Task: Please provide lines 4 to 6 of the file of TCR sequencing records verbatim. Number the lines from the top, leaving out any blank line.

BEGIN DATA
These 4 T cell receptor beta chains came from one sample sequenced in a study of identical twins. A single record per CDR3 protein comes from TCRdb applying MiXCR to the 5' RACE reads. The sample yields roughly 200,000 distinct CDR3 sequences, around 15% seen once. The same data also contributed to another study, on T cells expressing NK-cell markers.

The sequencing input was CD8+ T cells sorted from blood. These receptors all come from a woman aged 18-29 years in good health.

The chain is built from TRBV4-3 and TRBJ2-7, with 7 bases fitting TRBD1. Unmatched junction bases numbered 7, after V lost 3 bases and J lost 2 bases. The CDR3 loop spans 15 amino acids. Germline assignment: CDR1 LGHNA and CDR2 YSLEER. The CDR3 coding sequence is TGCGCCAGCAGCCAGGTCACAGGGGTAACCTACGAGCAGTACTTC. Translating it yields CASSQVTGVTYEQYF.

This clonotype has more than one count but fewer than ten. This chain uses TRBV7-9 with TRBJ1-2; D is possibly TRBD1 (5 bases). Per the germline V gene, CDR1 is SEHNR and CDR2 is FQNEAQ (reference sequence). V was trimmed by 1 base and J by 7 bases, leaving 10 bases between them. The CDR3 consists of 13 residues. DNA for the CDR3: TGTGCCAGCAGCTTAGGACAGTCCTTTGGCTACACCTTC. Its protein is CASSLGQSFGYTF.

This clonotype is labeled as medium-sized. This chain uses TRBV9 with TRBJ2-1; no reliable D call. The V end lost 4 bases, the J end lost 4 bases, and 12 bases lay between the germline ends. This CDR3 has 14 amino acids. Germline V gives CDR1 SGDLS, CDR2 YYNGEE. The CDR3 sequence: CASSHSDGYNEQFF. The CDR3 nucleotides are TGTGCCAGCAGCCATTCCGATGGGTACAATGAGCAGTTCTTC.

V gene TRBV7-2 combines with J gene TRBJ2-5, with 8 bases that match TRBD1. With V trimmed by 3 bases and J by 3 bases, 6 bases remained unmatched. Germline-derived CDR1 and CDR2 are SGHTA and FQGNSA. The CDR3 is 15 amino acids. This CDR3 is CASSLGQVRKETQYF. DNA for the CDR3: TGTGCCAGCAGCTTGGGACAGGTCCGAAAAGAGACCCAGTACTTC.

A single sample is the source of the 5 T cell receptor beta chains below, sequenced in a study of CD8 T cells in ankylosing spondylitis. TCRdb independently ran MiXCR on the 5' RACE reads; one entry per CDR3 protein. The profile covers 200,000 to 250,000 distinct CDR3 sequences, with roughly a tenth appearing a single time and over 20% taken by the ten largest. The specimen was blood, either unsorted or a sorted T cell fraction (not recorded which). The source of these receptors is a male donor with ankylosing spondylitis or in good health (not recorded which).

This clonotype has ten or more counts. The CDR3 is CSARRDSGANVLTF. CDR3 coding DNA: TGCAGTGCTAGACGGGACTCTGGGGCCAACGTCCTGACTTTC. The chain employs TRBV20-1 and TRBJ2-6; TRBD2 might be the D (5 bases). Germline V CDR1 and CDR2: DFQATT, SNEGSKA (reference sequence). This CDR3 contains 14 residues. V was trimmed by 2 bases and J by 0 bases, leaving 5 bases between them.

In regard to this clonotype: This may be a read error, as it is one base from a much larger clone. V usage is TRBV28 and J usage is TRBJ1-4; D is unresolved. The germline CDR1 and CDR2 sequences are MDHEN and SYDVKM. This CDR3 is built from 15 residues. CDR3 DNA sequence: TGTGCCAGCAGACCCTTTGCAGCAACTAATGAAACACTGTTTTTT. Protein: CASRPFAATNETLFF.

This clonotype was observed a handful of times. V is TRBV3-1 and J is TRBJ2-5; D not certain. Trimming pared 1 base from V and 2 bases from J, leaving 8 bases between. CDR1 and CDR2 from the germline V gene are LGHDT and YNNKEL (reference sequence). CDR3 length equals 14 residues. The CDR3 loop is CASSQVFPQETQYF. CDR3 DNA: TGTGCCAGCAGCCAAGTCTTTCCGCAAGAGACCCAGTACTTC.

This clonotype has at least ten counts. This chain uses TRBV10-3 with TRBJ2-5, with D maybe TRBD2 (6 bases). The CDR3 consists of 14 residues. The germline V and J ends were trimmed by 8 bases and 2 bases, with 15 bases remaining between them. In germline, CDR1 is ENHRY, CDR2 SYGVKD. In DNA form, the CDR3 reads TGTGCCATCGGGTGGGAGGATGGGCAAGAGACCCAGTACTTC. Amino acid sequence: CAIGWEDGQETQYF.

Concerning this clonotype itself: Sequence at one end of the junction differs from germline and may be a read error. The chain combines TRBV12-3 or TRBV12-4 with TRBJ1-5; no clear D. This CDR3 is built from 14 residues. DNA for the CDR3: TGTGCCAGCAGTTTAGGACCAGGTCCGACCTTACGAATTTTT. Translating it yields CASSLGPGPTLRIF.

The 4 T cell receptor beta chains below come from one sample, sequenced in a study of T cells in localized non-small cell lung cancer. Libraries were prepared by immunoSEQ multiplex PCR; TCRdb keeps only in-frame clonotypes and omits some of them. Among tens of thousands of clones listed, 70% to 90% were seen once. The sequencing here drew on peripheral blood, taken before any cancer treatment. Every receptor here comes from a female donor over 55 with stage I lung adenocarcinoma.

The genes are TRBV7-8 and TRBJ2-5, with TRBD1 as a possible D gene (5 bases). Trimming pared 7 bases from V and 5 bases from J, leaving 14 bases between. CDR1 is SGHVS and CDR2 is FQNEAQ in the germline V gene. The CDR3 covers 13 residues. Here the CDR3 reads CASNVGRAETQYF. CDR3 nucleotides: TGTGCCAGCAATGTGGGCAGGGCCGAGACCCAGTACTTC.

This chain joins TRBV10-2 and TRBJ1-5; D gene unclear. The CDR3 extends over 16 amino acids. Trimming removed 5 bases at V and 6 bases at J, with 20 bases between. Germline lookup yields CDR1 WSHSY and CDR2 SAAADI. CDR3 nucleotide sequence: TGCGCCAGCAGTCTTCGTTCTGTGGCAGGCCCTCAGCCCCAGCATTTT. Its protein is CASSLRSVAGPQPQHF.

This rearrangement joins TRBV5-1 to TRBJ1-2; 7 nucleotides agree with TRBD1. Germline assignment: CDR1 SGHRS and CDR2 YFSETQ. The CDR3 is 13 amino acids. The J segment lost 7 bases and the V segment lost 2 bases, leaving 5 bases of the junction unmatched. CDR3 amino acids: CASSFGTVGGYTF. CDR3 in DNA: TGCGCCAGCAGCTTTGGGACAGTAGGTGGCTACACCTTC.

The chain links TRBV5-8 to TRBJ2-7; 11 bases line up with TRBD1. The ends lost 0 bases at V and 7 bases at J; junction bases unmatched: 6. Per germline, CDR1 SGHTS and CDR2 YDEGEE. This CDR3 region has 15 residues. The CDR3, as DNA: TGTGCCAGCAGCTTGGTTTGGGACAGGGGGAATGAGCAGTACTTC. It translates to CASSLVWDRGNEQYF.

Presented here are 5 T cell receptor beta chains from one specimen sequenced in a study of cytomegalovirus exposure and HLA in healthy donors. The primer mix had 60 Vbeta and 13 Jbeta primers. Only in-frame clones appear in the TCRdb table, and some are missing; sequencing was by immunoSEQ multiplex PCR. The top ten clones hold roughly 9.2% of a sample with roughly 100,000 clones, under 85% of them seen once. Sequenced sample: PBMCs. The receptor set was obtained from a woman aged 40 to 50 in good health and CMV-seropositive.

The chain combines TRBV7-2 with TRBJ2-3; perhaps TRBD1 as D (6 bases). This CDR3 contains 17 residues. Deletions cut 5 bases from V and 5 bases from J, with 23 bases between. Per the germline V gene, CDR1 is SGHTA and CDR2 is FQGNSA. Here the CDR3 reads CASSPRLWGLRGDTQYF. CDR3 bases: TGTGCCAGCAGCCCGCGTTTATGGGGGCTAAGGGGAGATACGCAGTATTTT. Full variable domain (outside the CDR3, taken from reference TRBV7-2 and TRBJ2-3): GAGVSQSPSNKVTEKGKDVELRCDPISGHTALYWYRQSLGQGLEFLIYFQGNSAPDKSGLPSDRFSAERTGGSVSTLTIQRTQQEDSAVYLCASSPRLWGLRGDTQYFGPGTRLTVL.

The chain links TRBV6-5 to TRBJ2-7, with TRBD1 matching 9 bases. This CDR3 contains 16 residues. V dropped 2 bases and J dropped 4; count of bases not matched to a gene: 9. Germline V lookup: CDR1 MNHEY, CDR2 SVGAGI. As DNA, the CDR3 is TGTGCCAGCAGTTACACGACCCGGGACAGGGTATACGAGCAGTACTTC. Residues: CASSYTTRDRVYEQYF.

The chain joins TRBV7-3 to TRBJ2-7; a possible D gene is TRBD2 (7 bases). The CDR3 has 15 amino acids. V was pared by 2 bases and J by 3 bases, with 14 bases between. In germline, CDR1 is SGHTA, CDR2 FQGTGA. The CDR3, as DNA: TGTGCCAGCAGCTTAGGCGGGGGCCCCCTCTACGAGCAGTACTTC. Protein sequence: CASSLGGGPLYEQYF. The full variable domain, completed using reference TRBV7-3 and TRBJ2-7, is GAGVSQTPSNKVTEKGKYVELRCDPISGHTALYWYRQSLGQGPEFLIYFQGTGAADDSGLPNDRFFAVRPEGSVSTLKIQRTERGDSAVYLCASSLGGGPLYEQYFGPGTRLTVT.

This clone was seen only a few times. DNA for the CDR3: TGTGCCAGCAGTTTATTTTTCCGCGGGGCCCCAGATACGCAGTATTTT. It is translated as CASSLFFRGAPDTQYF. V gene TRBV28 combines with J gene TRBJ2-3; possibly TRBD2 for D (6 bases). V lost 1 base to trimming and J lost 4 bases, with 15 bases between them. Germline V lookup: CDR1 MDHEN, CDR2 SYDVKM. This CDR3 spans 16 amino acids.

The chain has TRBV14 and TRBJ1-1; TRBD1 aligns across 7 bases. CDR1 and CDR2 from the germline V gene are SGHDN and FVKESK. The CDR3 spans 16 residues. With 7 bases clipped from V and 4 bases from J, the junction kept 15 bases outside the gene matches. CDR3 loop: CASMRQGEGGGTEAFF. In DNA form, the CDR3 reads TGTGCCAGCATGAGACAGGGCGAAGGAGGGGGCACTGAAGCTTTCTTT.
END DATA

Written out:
This clonotype has more than one count but fewer than ten. This chain uses TRBV7-9 with TRBJ1-2; D is possibly TRBD1 (5 bases). Per the germline V gene, CDR1 is SEHNR and CDR2 is FQNEAQ (reference sequence). V was trimmed by 1 base and J by 7 bases, leaving 10 bases between them. The CDR3 consists of 13 residues. DNA for the CDR3: TGTGCCAGCAGCTTAGGACAGTCCTTTGGCTACACCTTC. Its protein is CASSLGQSFGYTF.

This clonotype is labeled as medium-sized. This chain uses TRBV9 with TRBJ2-1; no reliable D call. The V end lost 4 bases, the J end lost 4 bases, and 12 bases lay between the germline ends. This CDR3 has 14 amino acids. Germline V gives CDR1 SGDLS, CDR2 YYNGEE. The CDR3 sequence: CASSHSDGYNEQFF. The CDR3 nucleotides are TGTGCCAGCAGCCATTCCGATGGGTACAATGAGCAGTTCTTC.

V gene TRBV7-2 combines with J gene TRBJ2-5, with 8 bases that match TRBD1. With V trimmed by 3 bases and J by 3 bases, 6 bases remained unmatched. Germline-derived CDR1 and CDR2 are SGHTA and FQGNSA. The CDR3 is 15 amino acids. This CDR3 is CASSLGQVRKETQYF. DNA for the CDR3: TGTGCCAGCAGCTTGGGACAGGTCCGAAAAGAGACCCAGTACTTC.